@article{dac6c46345344878a6edc70c613a246a,
title = "Influence of HLA genotype on birth weight of patients with Turner syndrome",
abstract = "Growth failure starting before birth is a common characteristic in Turner syndrome, and its pathogenesis is still not completely explained. Experiments performed in mice and rats to test whether a genetic disparity between mothers and offspring and maternal immunological status have any influence on litter size have demonstrated that allogenic litters are significantly larger in size than genetically compatible ones. Studies in humans have given contrasting results, but some authors have found that heterozygosity at enzyme loci and in blood groups is positively correlated with intrauterine growth. HLA class I and II polymorphisms were defined in 53 patients with Turner syndrome and in their parents, and lymphocytotoxic antibody detection was performed in 36 mothers. These data were related to the patients' birth weight. The frequency of the HLA-B16 allele in patients with a birth weight > 10th centile was significantly higher in comparison with those <10th centile. HLA antigen sharing was present in 43 couples (81.1{\%}). Mean birth weight was 2934 ± 472 g in patients without HLA antigen parental sharing and 2721 ± 529 g in those whose parents shared HLA antigens. The mean birth weight of the 10 patients whose parents do not share HLA antigens was significantly higher than that of the patients with parental HLA-B+DR sharing (P <0.05) and not significantly higher than in those patients with parental HLA sharing at other HLA loci. Patients whose parents shared B+DR antigens also had significantly smaller birth weights than those with B and A+B+DR sharing (P <0.025 and P <0.025). No significant difference in mean birth weight was found in relation to other parameters, such as mother-child histocompatibility, HLA homozygosity and lymphocytotoxic production in the mothers.",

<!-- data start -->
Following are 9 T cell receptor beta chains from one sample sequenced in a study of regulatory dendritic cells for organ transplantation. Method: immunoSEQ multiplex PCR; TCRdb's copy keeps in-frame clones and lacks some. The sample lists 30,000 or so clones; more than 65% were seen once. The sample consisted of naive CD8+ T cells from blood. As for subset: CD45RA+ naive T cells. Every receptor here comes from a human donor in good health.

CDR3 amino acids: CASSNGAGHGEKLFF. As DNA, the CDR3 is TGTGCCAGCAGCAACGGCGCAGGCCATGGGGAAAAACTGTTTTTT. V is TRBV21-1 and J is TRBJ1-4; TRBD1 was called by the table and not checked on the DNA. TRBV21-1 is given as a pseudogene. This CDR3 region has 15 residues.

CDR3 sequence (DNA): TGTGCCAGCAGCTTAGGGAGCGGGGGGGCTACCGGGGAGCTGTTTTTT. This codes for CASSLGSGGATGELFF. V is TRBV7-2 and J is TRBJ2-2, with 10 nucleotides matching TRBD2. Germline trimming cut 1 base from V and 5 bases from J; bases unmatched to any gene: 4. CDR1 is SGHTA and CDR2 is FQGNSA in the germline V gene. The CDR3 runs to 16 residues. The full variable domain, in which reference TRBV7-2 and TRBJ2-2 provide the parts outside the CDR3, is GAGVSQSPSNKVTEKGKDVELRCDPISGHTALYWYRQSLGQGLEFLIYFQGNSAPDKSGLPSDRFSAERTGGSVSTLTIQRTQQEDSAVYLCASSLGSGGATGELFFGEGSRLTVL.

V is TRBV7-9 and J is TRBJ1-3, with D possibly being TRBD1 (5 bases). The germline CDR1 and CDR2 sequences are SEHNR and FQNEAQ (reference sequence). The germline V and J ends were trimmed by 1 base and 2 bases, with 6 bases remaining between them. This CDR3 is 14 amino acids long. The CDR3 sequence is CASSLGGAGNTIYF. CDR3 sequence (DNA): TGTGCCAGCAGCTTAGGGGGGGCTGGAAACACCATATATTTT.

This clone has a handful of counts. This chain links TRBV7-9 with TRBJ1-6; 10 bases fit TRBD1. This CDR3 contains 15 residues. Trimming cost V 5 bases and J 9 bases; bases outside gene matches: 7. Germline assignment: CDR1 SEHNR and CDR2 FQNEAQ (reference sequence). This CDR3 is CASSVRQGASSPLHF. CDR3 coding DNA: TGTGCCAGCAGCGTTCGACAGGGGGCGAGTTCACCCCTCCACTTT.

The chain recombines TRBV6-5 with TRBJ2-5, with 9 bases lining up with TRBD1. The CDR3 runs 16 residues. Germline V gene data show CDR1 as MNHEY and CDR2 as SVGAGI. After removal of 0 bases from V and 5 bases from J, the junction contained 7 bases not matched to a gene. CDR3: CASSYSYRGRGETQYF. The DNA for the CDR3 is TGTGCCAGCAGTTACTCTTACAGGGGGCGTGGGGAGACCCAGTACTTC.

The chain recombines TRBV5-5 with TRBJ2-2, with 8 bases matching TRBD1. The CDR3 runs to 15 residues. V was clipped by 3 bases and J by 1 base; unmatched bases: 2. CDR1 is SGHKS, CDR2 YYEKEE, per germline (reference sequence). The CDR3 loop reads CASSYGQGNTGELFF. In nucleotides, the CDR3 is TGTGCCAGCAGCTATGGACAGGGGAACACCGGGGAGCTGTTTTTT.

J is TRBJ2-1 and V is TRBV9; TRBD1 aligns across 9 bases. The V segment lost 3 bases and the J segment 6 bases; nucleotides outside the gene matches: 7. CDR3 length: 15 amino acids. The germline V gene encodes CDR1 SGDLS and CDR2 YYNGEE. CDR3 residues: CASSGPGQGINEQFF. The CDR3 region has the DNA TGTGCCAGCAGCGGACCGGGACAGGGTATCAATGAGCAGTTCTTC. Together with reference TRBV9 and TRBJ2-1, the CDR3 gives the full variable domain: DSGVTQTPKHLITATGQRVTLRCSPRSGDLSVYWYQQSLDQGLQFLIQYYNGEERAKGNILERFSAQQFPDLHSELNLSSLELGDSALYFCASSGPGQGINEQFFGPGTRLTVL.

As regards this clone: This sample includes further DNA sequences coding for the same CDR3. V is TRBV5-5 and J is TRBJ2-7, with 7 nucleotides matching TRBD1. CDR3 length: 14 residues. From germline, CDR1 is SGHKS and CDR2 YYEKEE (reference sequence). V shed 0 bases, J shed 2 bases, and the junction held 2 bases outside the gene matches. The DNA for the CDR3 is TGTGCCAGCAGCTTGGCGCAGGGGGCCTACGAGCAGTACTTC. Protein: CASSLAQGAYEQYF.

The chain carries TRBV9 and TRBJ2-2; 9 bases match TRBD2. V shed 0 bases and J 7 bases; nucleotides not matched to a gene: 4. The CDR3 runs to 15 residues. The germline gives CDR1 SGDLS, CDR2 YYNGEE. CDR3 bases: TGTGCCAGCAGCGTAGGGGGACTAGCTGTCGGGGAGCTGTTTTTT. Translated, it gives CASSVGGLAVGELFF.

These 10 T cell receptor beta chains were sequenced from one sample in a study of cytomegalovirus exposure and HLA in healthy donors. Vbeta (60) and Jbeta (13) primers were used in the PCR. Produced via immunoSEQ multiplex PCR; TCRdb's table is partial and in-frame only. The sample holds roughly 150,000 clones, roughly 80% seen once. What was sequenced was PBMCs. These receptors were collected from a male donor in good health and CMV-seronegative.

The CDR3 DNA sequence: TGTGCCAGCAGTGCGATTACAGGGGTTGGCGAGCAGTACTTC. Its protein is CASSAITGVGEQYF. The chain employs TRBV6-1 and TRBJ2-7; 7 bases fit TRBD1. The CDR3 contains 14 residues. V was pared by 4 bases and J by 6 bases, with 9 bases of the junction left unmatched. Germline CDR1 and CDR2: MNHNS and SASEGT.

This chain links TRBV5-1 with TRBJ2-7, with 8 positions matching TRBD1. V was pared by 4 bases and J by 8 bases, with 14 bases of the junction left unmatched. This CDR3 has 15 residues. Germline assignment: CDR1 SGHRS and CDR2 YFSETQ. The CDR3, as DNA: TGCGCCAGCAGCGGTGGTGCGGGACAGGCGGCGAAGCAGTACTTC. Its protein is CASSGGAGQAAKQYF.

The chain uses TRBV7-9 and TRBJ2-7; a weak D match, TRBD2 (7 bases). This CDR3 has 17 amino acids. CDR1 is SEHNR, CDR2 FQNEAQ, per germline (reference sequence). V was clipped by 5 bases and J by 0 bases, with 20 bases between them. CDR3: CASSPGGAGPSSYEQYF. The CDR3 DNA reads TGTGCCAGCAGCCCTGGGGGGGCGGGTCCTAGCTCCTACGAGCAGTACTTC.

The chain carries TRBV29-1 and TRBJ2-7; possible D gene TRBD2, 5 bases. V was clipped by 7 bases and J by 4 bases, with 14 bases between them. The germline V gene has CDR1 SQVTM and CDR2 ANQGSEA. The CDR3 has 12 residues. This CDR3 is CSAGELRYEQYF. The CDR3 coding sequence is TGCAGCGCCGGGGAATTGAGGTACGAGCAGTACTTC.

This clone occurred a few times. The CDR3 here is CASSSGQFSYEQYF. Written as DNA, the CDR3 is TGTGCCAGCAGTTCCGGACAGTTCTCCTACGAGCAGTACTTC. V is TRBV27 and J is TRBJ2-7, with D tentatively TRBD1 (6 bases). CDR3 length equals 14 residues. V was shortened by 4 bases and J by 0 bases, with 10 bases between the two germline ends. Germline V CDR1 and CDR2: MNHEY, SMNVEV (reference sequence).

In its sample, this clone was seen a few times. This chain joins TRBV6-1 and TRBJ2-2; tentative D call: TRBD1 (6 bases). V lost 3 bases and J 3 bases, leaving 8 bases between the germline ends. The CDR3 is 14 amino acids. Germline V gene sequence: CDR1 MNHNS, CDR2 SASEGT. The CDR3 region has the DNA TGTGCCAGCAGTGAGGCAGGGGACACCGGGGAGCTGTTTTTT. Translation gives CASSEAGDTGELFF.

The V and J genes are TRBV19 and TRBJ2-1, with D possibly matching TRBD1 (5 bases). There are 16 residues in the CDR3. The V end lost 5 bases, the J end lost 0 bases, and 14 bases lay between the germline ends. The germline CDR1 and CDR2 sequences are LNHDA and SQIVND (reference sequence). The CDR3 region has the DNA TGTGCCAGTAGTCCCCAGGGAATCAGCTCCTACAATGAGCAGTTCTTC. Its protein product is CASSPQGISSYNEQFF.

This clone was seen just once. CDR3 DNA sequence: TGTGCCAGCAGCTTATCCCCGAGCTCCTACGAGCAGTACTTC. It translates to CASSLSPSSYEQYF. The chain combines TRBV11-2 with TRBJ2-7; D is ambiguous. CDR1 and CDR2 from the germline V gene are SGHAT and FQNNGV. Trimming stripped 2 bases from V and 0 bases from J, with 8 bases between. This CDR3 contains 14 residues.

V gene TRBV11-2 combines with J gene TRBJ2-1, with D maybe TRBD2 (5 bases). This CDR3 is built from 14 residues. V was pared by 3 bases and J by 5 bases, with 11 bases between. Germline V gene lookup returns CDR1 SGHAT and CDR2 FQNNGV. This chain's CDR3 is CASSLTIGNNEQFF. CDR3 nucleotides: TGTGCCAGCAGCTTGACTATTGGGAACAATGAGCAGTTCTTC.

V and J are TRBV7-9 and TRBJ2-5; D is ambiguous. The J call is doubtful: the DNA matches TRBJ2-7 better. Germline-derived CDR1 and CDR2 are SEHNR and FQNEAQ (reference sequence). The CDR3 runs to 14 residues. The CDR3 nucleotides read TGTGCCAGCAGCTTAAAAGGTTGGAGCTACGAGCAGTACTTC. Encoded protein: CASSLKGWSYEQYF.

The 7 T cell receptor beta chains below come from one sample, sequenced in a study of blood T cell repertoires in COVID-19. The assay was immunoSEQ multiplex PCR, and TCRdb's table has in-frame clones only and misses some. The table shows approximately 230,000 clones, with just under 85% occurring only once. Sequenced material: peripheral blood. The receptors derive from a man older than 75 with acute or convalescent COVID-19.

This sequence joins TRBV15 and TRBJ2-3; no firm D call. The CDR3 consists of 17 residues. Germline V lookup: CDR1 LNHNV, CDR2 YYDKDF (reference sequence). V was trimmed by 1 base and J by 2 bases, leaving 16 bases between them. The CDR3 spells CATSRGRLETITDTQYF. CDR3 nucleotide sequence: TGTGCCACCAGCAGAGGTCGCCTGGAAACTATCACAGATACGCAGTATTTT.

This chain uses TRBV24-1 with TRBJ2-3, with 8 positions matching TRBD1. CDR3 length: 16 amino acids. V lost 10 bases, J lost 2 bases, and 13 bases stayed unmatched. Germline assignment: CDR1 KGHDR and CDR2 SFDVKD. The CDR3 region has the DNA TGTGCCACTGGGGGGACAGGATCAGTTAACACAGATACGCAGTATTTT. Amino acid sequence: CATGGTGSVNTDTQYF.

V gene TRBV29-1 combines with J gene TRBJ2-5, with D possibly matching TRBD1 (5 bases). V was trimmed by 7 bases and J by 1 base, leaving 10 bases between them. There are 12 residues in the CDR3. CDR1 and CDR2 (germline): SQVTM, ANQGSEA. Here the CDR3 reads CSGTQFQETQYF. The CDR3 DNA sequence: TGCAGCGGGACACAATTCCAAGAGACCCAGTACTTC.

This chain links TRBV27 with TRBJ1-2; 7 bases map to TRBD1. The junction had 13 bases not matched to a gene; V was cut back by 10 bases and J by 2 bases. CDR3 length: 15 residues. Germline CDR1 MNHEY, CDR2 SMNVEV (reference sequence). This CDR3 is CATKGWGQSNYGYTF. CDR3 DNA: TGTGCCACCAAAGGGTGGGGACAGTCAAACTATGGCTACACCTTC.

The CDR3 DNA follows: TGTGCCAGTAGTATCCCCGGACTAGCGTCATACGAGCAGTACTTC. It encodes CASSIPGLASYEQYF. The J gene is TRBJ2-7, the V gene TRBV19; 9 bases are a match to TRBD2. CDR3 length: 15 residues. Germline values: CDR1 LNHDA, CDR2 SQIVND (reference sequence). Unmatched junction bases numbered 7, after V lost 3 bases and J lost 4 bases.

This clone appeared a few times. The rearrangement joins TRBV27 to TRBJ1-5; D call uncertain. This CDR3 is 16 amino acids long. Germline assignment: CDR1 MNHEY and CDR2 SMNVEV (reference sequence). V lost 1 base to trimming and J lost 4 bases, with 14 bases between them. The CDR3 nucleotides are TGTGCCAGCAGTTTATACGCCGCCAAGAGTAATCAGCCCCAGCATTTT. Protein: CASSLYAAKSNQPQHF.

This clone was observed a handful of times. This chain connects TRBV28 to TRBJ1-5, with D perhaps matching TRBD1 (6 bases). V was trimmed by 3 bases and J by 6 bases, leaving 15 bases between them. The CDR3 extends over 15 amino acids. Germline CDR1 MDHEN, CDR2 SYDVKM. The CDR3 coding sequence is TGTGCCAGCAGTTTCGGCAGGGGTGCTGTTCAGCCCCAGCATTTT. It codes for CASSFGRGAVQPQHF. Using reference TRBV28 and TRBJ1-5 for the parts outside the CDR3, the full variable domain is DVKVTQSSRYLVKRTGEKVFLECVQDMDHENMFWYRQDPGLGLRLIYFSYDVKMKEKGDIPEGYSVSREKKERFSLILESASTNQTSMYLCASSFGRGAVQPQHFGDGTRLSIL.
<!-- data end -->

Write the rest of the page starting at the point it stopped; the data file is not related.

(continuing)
author = "Daniela Larizza and Miryam Martinetti and Cinzia Pizzochero and Mariaclara Cuccia and Francesca Severi",
year = "1992",
month = "2",
doi = "10.1007/BF00215670",
language = "English",
volume = "88",
pages = "383--387",
journal = "Human Genetics",
issn = "0340-6717",
publisher = "Springer Verlag",
number = "4",

}

TY - JOUR

T1 - Influence of HLA genotype on birth weight of patients with Turner syndrome

AU - Larizza, Daniela

AU - Martinetti, Miryam

AU - Pizzochero, Cinzia

AU - Cuccia, Mariaclara

AU - Severi, Francesca

PY - 1992/2

Y1 - 1992/2